Johannesburg — THE remarkable thing about the Toyota recall drama is not so much that it happened now but that it never happened before.
For years, Toyota has had the reputation of being the most reliable of cars. They may not have been the most exciting or even the most beautiful. But you could trust them. Mechanical faults were not part of the deal.
And so Toyota raced ahead to overtake Ford a couple of years ago to become the world's largest car maker. And it's partly because it is so large, but also because the range of niggly faults is now proving to be so extensive, that so many Toyota vehicles (more than 8-million) have been recalled around the world, with the company losing more than a fifth of its market value over the past couple of weeks.
First it was defective accelerator pedals; then it was floor mats; now it's possible faults with the ABS braking system on the new model Prius.
In SA, Toyota has said it may recall three models, but the move doesn't seem to have caused much panic here so far.
Internationally, the recalls have severely dented the car maker's reputation for reliability, quality - and credibility. And that, in a way, is the issue. One would have expected that the world's largest and most profitable car maker would be subject to more intense scrutiny than any of its competitors.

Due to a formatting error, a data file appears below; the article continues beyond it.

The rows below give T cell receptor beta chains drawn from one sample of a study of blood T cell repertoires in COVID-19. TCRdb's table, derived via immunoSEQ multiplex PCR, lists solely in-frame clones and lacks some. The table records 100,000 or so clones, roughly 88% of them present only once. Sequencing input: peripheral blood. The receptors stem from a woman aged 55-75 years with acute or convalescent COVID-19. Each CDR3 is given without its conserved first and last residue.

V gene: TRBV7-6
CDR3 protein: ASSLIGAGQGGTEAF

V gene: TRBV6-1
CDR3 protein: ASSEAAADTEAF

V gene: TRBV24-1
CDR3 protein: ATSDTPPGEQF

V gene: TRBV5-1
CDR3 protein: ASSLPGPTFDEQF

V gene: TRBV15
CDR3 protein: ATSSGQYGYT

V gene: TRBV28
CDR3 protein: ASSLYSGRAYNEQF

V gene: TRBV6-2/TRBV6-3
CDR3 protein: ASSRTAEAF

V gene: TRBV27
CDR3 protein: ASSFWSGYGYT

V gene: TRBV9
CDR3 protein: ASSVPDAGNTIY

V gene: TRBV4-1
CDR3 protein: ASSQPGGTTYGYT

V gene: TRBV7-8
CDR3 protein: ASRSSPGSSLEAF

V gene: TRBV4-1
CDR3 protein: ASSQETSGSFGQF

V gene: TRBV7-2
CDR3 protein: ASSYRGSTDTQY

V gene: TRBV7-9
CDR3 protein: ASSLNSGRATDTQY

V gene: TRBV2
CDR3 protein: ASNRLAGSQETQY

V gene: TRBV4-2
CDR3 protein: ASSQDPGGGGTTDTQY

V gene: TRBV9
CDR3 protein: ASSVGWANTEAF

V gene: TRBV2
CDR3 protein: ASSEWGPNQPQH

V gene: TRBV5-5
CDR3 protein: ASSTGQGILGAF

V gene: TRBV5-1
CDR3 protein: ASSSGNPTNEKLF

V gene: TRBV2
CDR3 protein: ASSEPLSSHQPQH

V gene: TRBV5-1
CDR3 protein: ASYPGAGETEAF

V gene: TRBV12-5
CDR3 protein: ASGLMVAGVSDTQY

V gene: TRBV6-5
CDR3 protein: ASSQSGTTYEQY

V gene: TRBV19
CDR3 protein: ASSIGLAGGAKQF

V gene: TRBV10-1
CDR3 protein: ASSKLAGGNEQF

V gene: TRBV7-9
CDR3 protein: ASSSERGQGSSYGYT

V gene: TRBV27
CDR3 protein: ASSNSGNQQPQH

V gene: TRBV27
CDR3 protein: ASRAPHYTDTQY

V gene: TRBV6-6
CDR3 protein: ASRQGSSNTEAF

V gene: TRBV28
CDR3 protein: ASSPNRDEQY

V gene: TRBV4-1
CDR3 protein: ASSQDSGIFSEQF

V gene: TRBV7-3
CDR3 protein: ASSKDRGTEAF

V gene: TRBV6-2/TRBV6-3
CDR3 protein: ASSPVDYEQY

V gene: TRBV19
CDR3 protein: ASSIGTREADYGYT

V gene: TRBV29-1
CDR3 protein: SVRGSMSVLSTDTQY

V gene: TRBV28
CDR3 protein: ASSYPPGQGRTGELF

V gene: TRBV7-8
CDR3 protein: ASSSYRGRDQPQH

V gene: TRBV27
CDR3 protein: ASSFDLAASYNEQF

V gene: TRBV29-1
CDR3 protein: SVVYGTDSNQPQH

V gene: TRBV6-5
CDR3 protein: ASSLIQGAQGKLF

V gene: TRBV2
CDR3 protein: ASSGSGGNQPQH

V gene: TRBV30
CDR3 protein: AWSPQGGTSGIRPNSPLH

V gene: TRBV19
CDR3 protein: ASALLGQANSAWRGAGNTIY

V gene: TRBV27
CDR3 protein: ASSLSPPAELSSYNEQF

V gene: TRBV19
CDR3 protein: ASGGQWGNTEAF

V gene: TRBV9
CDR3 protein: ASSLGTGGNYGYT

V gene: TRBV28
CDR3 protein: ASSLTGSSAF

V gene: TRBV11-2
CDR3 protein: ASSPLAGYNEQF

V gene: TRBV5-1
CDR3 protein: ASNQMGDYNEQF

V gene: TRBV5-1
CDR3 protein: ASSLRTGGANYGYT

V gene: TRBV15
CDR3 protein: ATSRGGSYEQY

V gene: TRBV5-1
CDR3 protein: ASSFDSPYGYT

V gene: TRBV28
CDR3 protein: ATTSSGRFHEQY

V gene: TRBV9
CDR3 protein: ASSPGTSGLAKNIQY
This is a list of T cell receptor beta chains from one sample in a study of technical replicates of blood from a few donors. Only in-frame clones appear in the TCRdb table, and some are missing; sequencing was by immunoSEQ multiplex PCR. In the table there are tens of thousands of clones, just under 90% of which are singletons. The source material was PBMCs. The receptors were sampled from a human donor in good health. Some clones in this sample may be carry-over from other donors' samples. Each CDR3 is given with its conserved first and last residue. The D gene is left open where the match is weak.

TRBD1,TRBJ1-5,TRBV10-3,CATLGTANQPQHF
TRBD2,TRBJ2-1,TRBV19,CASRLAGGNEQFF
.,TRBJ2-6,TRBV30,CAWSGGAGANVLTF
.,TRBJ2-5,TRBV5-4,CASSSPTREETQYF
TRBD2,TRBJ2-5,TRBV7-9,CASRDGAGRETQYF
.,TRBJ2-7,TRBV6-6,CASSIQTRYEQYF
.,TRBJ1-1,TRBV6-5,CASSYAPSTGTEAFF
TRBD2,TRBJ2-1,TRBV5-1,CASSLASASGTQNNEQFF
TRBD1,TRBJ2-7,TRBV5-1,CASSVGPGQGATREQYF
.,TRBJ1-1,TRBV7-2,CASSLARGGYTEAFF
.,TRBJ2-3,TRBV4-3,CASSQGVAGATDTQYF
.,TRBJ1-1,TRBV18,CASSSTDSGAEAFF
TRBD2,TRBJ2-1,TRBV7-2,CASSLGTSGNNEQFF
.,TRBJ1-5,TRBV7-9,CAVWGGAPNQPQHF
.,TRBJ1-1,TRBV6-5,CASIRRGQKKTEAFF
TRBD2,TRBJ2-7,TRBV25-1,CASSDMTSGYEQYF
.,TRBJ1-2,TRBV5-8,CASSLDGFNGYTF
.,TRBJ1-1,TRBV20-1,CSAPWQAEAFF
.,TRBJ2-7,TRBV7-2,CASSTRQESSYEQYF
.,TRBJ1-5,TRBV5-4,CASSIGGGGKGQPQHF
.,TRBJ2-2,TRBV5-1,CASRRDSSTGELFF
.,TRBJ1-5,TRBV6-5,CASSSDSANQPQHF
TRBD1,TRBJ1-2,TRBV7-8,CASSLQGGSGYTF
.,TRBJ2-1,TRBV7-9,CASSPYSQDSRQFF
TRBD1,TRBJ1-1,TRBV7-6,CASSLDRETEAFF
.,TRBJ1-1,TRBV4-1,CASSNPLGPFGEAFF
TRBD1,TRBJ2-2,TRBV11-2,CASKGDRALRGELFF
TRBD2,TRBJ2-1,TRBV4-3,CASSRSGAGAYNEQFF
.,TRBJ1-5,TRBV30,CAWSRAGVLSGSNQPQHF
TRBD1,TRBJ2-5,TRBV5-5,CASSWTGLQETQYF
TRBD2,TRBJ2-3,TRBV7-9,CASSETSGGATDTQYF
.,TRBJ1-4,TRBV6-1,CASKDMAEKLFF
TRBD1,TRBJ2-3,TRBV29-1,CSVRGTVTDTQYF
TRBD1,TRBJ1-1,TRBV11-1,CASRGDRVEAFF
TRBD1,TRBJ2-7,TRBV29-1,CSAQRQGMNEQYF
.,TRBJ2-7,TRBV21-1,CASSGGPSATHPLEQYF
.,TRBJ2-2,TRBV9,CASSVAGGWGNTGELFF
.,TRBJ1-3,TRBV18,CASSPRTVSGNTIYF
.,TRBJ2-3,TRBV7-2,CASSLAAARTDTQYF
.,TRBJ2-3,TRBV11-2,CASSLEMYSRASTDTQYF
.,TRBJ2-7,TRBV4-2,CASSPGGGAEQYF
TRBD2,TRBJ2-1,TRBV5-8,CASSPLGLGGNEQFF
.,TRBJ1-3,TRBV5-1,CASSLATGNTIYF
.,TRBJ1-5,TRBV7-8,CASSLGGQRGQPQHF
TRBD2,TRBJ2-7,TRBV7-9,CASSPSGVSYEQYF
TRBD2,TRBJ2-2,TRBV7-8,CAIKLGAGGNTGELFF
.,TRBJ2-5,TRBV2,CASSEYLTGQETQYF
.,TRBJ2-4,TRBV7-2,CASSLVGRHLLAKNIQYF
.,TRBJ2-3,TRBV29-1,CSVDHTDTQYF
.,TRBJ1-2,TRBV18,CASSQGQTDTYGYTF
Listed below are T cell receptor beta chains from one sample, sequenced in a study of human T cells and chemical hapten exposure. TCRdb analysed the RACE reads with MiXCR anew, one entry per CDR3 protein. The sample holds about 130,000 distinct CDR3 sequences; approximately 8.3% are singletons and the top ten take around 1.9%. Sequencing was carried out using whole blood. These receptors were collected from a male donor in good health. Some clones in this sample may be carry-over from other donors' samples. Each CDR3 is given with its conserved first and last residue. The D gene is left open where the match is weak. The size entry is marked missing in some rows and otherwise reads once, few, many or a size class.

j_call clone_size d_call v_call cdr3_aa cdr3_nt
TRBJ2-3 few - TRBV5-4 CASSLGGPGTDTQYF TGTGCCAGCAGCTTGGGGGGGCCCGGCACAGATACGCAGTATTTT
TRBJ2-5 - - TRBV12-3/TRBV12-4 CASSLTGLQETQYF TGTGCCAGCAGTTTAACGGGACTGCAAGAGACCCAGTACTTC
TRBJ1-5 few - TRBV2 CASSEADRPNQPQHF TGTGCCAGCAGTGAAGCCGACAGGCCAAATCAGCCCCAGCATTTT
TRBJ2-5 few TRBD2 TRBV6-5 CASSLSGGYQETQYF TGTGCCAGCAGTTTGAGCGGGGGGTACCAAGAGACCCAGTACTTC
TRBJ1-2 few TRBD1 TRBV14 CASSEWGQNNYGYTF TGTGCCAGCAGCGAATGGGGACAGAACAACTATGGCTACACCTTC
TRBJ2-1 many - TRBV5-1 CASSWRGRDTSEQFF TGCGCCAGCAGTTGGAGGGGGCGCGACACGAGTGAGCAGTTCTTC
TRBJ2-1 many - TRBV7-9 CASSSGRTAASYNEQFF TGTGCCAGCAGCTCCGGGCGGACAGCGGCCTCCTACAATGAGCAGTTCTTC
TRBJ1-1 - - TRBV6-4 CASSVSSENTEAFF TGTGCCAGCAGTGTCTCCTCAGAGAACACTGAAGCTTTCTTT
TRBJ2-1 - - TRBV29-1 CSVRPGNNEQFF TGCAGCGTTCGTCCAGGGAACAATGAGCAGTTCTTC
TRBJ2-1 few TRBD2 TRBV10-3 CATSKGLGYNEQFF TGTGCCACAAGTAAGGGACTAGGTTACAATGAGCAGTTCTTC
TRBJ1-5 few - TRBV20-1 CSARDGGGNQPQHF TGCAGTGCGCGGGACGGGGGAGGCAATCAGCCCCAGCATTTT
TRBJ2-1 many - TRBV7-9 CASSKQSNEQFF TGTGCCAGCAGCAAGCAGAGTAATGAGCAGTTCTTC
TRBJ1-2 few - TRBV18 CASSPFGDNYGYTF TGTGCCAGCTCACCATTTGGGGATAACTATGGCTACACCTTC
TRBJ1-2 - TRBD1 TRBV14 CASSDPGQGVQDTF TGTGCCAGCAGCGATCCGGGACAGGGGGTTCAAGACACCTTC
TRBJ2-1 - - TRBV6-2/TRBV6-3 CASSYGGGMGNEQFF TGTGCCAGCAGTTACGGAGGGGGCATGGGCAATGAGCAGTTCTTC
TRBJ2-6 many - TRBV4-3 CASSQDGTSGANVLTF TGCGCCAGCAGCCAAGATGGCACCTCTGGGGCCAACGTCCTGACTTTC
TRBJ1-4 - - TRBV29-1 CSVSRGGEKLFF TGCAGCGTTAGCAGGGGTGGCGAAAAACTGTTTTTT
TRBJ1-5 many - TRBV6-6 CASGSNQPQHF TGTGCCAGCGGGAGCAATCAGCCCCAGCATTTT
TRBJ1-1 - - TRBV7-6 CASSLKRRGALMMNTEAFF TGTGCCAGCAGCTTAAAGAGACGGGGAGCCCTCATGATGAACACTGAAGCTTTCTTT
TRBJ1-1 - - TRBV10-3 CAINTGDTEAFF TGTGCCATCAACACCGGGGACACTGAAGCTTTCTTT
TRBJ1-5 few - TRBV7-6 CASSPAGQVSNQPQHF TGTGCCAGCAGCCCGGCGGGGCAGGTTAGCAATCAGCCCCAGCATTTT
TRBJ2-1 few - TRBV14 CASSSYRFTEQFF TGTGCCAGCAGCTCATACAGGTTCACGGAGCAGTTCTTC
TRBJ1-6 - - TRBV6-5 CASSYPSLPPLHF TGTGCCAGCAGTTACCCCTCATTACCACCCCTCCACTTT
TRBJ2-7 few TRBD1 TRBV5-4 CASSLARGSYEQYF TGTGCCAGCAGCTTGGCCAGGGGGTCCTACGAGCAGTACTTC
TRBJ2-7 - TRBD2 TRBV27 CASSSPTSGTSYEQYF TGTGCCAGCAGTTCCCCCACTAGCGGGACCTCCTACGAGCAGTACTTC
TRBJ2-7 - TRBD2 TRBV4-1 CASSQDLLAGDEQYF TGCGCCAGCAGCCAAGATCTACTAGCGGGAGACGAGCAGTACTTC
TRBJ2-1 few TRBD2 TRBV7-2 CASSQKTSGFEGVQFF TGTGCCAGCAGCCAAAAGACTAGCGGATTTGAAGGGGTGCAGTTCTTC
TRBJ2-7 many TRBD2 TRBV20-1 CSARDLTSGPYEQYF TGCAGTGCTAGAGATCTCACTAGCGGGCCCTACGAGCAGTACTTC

And it's not that it hadn't had faults earlier. It recalled more than 2-million cars in the US as early as 2005. It received complaints about sticking accelerator pedals as early as 2008. But what Toyota failed to do was to come clean, on its own terms, about all the various faults. Which was why the news of the faults caused such panic and did such dramatic damage to Toyota's reputation, even though the number of accidents, fortunately, has been few.
Fast-growing companies should take note that safety is just as crucial as profit. They will surely note, too, that looking after your brand means going public when you find the fault, and not after the market finds you out.